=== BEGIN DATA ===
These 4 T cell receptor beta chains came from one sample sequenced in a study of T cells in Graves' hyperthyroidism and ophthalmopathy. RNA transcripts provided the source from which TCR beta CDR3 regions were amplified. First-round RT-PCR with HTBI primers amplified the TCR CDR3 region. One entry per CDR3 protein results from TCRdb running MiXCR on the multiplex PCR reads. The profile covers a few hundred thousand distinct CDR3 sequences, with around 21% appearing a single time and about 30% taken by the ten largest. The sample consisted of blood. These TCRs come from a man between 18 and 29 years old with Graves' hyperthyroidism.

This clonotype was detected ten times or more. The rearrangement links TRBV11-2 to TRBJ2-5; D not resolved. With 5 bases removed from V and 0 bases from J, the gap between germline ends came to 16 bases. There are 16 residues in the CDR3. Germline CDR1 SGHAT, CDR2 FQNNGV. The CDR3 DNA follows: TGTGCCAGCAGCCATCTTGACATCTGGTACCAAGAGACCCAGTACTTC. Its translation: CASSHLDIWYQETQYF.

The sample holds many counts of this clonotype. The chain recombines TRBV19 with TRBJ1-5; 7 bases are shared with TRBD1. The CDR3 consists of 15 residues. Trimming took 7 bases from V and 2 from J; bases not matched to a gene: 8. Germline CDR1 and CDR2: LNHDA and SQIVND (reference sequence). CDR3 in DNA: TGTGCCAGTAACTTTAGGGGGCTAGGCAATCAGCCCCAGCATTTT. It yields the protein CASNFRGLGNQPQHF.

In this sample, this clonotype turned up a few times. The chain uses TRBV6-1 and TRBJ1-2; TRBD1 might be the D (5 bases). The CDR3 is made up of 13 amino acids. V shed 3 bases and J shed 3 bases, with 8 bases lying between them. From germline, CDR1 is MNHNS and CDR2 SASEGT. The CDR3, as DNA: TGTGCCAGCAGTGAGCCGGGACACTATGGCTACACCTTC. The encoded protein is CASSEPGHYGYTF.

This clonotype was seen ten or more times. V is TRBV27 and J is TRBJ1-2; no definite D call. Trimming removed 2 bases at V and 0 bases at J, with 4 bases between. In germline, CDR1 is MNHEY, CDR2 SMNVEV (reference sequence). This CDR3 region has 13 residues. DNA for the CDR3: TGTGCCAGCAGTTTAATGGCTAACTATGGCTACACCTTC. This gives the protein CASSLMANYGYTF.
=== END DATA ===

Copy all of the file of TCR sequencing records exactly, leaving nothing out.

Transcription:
These 4 T cell receptor beta chains came from one sample sequenced in a study of T cells in Graves' hyperthyroidism and ophthalmopathy. RNA transcripts provided the source from which TCR beta CDR3 regions were amplified. First-round RT-PCR with HTBI primers amplified the TCR CDR3 region. One entry per CDR3 protein results from TCRdb running MiXCR on the multiplex PCR reads. The profile covers a few hundred thousand distinct CDR3 sequences, with around 21% appearing a single time and about 30% taken by the ten largest. The sample consisted of blood. These TCRs come from a man between 18 and 29 years old with Graves' hyperthyroidism.

This clonotype was detected ten times or more. The rearrangement links TRBV11-2 to TRBJ2-5; D not resolved. With 5 bases removed from V and 0 bases from J, the gap between germline ends came to 16 bases. There are 16 residues in the CDR3. Germline CDR1 SGHAT, CDR2 FQNNGV. The CDR3 DNA follows: TGTGCCAGCAGCCATCTTGACATCTGGTACCAAGAGACCCAGTACTTC. Its translation: CASSHLDIWYQETQYF.

The sample holds many counts of this clonotype. The chain recombines TRBV19 with TRBJ1-5; 7 bases are shared with TRBD1. The CDR3 consists of 15 residues. Trimming took 7 bases from V and 2 from J; bases not matched to a gene: 8. Germline CDR1 and CDR2: LNHDA and SQIVND (reference sequence). CDR3 in DNA: TGTGCCAGTAACTTTAGGGGGCTAGGCAATCAGCCCCAGCATTTT. It yields the protein CASNFRGLGNQPQHF.

In this sample, this clonotype turned up a few times. The chain uses TRBV6-1 and TRBJ1-2; TRBD1 might be the D (5 bases). The CDR3 is made up of 13 amino acids. V shed 3 bases and J shed 3 bases, with 8 bases lying between them. From germline, CDR1 is MNHNS and CDR2 SASEGT. The CDR3, as DNA: TGTGCCAGCAGTGAGCCGGGACACTATGGCTACACCTTC. The encoded protein is CASSEPGHYGYTF.

This clonotype was seen ten or more times. V is TRBV27 and J is TRBJ1-2; no definite D call. Trimming removed 2 bases at V and 0 bases at J, with 4 bases between. In germline, CDR1 is MNHEY, CDR2 SMNVEV (reference sequence). This CDR3 region has 13 residues. DNA for the CDR3: TGTGCCAGCAGTTTAATGGCTAACTATGGCTACACCTTC. This gives the protein CASSLMANYGYTF.